From Big Data architectures to Content Delivery Networks (CDNs) to multi-data-center deployments, our solutions are carefully designed to meet the unique needs of advertising providers. And although you could do it all yourself in our global cloud, we view ourselves as your partner. Our Solutions Architects are available to help you identify the best services we provide for crafting your advertising delivery platform. Remember: You need to design your infrastructure to take advantage of the benefits of cloud computing, and we believe you shouldn’t go at it alone.

Download Gartner’s “The Future of the Mobile Cloud”  for free which discusses how mobile and cloud are experiencing explosive growth! [download]

Three Advertising Leaders

The network architecture charts above are actual representations of 3 of our advertising customers, specifically Brilig (Merkel), Excite Digital Media, and Martini Media. The case studies below discuss the unique challenges each of them faced and how we worked together to develop powerful cloud solutions.

(more…) «Advertising in the Cloud»

How To Enable & Manage the New, Free GoGrid Firewall Service

Wednesday, May 1st, 2013 by

Security and infrastructure don’t always go hand in hand. In fact, many non-adopters of cloud computing have cited the lack of good security as one of the primary reasons they are not wholeheartedly embracing the cloud and all its glory. In some ways, these naysayers are correct: You shouldn’t deploy a cloud or frankly any type of infrastructure without some type of security, whether it’s software-based controls or a hardware device. At GoGrid, it is this desire to overcome security concerns that compelled us to release our free (that’s right FREE) Firewall Service.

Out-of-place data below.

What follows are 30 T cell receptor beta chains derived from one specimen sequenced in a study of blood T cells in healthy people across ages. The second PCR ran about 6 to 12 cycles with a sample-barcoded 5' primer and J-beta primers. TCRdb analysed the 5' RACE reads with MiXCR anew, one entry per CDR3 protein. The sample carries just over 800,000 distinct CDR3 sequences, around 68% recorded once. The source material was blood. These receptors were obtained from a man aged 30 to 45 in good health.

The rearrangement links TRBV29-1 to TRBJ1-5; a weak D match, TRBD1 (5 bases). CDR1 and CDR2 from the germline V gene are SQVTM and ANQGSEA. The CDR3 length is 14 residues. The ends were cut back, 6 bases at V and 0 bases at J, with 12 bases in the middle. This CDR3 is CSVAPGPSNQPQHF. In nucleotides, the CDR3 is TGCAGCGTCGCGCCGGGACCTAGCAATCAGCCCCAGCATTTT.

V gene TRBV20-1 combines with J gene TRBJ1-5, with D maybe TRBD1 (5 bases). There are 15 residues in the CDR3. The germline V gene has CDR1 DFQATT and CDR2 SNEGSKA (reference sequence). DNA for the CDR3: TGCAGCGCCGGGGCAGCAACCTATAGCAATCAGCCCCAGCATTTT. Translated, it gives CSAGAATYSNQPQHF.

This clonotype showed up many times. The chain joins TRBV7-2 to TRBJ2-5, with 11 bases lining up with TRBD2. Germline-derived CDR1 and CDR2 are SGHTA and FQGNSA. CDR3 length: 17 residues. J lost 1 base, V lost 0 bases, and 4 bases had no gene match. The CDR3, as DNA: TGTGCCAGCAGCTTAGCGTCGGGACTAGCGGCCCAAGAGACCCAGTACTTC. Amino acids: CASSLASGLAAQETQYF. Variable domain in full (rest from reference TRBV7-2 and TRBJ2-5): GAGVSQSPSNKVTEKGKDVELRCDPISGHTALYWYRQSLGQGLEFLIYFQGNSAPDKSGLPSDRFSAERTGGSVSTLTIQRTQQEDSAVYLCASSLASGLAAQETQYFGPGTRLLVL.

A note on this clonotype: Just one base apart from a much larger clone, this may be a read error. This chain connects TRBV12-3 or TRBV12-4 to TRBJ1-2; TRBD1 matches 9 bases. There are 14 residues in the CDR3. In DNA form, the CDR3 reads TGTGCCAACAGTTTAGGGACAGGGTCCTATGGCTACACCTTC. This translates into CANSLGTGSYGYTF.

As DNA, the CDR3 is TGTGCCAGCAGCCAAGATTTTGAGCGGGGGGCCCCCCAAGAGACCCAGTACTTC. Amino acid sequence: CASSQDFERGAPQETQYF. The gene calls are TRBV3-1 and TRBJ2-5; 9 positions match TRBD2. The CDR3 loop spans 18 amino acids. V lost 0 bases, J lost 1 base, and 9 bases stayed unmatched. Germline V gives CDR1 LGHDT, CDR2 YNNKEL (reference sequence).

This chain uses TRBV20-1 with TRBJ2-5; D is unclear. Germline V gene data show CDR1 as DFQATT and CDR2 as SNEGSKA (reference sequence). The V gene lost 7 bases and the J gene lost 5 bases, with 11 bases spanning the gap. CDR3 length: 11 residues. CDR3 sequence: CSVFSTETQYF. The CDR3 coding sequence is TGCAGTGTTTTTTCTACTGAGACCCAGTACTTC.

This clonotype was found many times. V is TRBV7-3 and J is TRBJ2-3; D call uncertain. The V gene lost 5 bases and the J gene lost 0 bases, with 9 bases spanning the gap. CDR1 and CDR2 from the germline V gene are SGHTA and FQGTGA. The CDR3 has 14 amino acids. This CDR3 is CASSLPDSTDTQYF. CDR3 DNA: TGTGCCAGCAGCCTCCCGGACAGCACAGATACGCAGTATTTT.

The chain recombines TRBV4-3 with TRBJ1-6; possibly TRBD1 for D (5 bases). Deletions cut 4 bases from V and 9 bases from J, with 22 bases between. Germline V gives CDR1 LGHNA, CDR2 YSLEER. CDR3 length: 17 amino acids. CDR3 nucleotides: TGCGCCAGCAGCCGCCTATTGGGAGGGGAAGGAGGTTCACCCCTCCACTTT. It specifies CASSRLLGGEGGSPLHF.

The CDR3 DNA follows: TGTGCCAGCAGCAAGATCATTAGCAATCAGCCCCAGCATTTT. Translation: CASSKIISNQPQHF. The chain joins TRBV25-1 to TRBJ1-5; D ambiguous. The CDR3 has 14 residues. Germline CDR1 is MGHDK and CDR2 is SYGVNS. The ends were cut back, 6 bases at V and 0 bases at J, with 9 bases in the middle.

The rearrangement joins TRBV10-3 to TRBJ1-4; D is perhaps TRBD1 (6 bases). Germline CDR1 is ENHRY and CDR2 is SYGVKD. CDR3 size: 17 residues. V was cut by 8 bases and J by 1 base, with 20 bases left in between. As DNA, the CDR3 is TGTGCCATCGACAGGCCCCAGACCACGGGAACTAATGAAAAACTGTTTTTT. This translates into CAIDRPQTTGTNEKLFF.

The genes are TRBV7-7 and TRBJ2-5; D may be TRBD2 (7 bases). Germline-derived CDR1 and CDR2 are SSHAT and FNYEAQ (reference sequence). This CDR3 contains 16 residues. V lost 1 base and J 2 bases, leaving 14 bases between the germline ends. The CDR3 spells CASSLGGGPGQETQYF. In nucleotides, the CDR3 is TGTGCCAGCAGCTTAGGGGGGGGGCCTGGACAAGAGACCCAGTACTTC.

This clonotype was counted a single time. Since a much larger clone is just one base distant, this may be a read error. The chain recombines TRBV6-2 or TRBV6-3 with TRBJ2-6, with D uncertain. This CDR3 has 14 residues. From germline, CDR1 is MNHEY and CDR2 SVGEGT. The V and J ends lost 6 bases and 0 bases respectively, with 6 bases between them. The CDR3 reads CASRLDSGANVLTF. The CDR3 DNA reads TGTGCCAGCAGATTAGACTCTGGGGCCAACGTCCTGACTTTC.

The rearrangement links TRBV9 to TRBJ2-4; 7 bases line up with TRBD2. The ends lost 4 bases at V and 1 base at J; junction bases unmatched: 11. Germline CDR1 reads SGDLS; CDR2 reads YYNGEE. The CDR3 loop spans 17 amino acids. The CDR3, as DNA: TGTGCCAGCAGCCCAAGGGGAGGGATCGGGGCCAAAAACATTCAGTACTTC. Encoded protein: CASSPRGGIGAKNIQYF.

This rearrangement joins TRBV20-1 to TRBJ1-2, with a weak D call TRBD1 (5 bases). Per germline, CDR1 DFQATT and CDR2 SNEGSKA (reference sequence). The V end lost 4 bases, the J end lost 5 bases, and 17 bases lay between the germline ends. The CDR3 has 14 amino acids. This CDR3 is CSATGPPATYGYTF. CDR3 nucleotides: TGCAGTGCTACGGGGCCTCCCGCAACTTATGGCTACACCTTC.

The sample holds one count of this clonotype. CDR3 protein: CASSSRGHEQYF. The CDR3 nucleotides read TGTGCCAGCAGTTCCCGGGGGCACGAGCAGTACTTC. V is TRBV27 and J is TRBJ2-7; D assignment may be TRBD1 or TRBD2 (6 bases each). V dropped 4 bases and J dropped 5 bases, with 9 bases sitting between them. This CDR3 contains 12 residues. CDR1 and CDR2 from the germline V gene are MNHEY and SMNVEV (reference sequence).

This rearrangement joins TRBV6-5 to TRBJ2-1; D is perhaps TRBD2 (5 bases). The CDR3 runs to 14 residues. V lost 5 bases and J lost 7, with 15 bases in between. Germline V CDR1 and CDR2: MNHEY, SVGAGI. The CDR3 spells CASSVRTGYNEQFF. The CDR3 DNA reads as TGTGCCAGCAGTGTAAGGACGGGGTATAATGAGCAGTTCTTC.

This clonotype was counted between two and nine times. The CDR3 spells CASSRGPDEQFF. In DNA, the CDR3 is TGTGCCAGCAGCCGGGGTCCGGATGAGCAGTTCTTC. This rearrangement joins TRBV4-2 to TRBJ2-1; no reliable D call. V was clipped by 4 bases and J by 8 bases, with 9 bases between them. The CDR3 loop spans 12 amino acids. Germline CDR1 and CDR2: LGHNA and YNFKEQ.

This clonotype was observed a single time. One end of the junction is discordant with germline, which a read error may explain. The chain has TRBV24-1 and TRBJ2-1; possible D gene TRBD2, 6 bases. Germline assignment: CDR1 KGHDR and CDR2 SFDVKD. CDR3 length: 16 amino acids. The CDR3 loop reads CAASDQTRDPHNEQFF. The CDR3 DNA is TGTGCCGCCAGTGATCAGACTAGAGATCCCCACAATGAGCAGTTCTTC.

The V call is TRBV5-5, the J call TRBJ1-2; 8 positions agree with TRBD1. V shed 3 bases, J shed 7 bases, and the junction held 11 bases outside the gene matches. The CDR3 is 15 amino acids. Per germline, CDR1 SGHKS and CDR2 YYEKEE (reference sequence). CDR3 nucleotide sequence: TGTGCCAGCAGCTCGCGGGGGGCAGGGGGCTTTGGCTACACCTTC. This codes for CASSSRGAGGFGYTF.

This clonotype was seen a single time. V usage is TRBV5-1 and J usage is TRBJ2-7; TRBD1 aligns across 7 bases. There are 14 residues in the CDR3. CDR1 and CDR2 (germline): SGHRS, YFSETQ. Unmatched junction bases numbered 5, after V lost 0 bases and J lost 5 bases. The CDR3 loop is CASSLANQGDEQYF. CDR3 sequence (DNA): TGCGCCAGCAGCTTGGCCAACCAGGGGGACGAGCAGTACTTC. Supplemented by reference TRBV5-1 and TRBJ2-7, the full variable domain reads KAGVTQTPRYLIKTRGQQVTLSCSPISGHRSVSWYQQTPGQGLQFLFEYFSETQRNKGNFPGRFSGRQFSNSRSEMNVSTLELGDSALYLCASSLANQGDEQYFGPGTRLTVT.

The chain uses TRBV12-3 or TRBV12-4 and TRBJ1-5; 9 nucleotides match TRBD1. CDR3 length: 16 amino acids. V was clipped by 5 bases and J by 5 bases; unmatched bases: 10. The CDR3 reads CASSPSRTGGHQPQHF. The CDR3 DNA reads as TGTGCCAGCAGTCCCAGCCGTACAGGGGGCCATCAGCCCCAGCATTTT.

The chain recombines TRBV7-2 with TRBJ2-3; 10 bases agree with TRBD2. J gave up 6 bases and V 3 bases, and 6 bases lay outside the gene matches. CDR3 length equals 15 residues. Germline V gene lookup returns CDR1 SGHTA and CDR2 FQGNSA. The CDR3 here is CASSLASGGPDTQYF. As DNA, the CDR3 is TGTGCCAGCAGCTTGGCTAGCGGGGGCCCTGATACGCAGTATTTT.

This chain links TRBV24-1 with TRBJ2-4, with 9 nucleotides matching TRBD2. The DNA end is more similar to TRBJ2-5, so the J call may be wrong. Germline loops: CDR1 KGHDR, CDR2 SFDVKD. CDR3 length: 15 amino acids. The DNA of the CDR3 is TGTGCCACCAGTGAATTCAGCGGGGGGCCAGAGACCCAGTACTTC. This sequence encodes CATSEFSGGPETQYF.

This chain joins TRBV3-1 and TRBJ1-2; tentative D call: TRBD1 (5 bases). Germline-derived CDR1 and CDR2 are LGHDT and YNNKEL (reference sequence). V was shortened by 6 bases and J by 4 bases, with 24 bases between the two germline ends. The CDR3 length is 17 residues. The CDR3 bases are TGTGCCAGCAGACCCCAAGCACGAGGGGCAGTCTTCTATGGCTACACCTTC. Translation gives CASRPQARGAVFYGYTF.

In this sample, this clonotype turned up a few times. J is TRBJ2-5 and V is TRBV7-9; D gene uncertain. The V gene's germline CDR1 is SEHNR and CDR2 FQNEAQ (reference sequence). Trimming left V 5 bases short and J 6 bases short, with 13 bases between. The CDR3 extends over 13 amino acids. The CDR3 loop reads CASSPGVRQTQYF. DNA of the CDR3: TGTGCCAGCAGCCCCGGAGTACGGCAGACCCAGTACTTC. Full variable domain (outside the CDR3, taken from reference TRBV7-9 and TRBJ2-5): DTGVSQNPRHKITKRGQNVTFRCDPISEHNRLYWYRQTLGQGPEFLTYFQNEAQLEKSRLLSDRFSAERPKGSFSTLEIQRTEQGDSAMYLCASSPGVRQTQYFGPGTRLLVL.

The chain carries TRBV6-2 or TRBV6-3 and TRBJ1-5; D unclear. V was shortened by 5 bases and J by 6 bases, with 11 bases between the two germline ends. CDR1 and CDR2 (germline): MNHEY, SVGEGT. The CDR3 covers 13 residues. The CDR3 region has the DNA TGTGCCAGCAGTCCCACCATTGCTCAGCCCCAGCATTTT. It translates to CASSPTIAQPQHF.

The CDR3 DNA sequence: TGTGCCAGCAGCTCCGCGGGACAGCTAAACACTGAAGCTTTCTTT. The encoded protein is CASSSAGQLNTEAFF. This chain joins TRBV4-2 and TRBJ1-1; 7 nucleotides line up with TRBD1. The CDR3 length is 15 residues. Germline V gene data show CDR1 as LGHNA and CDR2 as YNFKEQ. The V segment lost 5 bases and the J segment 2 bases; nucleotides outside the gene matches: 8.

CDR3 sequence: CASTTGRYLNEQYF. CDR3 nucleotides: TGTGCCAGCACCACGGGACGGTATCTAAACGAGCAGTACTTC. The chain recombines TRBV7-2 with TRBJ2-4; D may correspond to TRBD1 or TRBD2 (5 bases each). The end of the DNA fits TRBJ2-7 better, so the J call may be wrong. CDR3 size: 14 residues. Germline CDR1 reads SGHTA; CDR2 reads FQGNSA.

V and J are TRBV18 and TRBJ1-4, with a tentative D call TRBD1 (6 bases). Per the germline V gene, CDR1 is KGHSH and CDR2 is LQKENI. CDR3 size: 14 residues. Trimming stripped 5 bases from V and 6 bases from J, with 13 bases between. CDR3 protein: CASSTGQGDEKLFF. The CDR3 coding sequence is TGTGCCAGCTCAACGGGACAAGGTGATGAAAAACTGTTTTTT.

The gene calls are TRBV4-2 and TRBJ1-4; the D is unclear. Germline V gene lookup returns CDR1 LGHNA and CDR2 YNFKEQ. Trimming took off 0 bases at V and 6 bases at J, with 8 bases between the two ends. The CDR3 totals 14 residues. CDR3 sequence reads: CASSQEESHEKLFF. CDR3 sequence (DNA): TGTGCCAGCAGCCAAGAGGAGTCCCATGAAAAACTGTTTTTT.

When we developed our Firewall Service, we wanted to do more than simply offer a set of blocking rules or a hardware device. We wanted our solution to be centrally managed, easy to use and configure, fully featured, integrated across all our data centers, reliable, programmatically controlled, highly available, flexible, elastic, self-healing…whew! And did I mention, free? As we did for our new Dynamic Load Balancers, we embraced the concepts of software-defined networking (SDN) when architecting our Firewall Service.

Our research showed that for small environments, software-based firewalls (like IPtables or a Windows Firewall) worked just fine, provided the infrastructure didn’t need to scale. Similarly, hardware-based firewalls were great for enterprise-grade installations (but remember, if you get one hardware device, you typically need another one ready as a failover). We wanted to do it better. You can read more about the theory behind our cloud Firewall Service in this article.

As with my previous How To articles, there are 3 easy steps in the Firewall Service setup:

1. Create a Security Group
2. Define
a Policy
3. Add
a Connection

GoGrid’s Firewall Service is distributed and global. That means that once it’s configured, it automatically synchronizes across all our data centers. If you have multiple web servers in multiple GoGrid data centers, you simply define the Security Groups and Policies, connect the servers, and you’re done. Any future policy changes are automatically synchronized to the connected servers. Simple, right? Let’s see how to set up the Firewall Service. (more…) «How To Enable & Manage the New, Free GoGrid Firewall Service»